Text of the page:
• Okay, Now, a lot of these rescued quarters needs serious medical care on the Adelaide Kuala and Wildlife Hospital.

  • Provide just that.

  • Even now, wild quarters are being brought in injured, dehydrated or without homes.

  • Spinney.

  • So this is actually was picked up yesterday.

  • She was found in the inside of a burnt out tree.

  • So what would yours?

  • We're doing well.

  • Check over.

  • Start to finish, Actually.

  • Aren't any burns to her?

  • Port was, which was really good.

  • So hopefully she wasn't around when the significant fire went through.

  • Although at first glance, Ashley seems perfectly healthy.

  • Nurse Natasha worries that smoke inhalation might have damaged her lungs, so she does have really quite muffled chest sound so normal you can hear the air moving around in the her chest.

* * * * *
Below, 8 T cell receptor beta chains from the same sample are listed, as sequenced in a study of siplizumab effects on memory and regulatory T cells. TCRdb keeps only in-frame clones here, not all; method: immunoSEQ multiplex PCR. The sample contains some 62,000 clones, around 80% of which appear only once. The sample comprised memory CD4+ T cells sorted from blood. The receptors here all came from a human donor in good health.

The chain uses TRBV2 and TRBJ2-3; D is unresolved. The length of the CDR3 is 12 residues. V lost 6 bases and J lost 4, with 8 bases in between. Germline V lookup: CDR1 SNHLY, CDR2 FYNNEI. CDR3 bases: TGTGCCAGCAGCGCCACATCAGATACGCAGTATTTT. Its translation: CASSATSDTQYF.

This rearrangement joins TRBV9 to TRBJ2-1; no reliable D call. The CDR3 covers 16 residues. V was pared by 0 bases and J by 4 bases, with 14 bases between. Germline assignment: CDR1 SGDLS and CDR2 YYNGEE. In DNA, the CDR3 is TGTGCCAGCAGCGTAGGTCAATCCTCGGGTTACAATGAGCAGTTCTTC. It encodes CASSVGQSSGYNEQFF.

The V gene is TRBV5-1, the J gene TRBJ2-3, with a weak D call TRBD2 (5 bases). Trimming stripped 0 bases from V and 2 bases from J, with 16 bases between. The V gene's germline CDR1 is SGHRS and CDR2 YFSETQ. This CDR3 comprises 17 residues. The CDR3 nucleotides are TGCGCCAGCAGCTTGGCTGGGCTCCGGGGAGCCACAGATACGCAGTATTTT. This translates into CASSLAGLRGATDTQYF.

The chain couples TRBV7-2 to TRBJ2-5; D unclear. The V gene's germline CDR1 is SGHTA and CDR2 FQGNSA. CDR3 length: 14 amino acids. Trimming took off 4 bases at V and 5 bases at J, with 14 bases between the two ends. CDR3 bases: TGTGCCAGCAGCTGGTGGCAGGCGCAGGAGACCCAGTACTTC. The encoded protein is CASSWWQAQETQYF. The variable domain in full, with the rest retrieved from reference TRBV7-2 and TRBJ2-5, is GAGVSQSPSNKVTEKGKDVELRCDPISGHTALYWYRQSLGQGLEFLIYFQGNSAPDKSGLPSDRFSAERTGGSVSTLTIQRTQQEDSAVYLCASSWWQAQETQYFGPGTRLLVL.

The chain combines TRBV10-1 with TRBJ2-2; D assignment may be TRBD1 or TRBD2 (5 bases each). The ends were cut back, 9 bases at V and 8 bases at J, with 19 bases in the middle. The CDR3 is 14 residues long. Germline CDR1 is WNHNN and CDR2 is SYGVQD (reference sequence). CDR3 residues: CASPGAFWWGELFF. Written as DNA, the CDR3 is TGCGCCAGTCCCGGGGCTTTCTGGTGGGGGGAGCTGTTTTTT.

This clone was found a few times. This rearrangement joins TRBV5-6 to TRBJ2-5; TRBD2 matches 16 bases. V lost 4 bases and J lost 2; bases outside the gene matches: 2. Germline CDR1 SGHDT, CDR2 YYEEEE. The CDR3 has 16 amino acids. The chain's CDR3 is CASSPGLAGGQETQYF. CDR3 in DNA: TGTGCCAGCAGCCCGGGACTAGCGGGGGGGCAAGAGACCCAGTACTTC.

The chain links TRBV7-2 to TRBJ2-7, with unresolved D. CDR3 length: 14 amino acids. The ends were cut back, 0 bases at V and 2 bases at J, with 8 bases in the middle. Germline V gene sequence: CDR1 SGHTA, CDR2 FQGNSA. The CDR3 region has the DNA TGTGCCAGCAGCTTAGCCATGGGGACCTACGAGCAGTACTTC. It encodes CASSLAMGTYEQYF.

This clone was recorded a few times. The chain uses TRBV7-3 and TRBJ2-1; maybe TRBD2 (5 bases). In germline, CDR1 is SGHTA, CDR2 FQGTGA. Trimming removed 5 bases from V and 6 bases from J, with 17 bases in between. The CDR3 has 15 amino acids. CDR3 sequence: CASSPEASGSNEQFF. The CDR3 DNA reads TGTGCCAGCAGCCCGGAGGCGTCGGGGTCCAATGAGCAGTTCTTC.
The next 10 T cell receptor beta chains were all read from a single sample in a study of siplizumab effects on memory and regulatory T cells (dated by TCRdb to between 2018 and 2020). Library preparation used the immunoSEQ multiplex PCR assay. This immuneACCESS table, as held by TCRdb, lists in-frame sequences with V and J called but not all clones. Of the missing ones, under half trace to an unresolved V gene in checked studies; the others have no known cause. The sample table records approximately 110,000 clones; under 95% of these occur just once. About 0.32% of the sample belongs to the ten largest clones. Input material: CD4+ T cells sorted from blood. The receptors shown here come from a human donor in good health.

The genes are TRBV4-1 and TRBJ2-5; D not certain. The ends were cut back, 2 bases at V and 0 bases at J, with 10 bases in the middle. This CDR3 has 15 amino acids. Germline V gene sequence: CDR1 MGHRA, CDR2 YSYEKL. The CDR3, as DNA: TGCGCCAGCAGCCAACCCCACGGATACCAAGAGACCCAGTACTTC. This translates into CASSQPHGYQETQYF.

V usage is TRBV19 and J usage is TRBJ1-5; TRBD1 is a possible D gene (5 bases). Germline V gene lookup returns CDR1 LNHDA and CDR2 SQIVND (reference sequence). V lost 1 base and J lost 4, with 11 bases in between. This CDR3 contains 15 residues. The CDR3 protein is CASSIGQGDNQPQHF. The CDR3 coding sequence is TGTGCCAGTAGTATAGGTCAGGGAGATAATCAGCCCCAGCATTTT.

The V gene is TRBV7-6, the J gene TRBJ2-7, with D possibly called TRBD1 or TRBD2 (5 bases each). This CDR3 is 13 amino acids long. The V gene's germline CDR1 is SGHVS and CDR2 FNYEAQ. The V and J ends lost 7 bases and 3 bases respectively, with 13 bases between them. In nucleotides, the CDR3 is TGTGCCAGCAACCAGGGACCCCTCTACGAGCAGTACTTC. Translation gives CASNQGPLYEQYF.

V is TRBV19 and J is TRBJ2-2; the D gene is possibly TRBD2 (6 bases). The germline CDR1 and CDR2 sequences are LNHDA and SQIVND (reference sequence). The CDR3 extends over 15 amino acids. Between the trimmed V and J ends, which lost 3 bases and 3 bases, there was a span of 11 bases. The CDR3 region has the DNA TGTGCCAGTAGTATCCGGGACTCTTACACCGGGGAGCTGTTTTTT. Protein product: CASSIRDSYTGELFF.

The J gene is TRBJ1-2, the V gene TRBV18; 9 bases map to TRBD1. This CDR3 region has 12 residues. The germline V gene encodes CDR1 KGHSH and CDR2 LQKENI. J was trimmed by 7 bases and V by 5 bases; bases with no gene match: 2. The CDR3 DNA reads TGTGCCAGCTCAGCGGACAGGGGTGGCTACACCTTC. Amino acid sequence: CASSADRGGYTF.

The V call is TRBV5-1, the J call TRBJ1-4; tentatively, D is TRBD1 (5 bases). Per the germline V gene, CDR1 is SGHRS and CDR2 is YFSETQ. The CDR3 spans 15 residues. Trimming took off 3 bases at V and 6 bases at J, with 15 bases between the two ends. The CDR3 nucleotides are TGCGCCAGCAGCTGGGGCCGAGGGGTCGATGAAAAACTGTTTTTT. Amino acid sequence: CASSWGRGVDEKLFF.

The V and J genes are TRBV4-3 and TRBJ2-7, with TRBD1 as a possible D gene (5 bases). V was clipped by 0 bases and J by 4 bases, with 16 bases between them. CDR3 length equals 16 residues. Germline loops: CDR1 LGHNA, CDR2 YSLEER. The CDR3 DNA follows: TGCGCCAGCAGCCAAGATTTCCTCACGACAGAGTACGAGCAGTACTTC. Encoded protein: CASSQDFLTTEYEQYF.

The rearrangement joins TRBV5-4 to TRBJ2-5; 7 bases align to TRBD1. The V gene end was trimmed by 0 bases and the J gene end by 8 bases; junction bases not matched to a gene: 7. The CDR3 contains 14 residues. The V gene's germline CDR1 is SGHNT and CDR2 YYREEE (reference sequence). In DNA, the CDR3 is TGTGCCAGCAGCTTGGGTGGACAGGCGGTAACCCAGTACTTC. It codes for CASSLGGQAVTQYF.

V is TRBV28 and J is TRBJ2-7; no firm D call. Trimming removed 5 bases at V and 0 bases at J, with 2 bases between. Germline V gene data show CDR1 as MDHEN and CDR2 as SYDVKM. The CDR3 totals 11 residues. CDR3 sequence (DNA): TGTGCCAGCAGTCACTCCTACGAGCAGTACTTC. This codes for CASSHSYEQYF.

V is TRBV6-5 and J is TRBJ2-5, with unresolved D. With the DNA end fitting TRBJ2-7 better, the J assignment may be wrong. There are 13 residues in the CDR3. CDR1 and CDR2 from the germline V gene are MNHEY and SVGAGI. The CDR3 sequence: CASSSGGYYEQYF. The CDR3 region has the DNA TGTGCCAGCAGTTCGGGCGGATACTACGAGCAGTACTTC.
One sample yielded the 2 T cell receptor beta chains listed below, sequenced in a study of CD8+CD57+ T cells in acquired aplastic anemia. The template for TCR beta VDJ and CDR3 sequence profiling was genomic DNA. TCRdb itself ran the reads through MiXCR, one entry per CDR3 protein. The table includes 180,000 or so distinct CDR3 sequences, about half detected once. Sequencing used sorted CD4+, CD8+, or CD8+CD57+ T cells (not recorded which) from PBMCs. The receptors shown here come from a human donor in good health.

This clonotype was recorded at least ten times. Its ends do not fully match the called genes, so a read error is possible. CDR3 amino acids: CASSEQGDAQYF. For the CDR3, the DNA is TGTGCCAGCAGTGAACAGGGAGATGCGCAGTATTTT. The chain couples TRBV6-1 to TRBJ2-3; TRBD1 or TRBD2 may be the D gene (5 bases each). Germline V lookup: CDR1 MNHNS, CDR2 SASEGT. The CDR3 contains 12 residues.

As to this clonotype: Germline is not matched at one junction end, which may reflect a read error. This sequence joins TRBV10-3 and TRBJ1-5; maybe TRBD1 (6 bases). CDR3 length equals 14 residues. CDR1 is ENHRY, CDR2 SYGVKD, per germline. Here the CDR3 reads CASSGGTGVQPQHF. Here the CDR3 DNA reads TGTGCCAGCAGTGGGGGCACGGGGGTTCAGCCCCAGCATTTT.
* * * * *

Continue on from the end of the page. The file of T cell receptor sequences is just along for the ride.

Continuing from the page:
• She's just covered in charcoal.

  • Imagine all of that being inhaled into the lungs cannot be good for any quality.

  • So what do you think?

  • The chances of her managing to survive and get back out into the wild?

  • Well, if we could get everything under control for about 80% chance that she'll go well, you just have to make sure that we can keep it pain free and supportive care throughout her healing process.

  • 80%.

  • Well, I'm definitely happy with that.

  • That's amazing.

  • Ashley is one of the lucky ones to have been found and taken to the hospital.

  • But what about those that are still out there?

  • It's one of the hottest days of the year, and qualities don't do well in the heat.

  • So what's the best thing to do if you see a dehydrated Kuala?

  • I've seen that people have bean feeding quality water by her that you're supposed thio.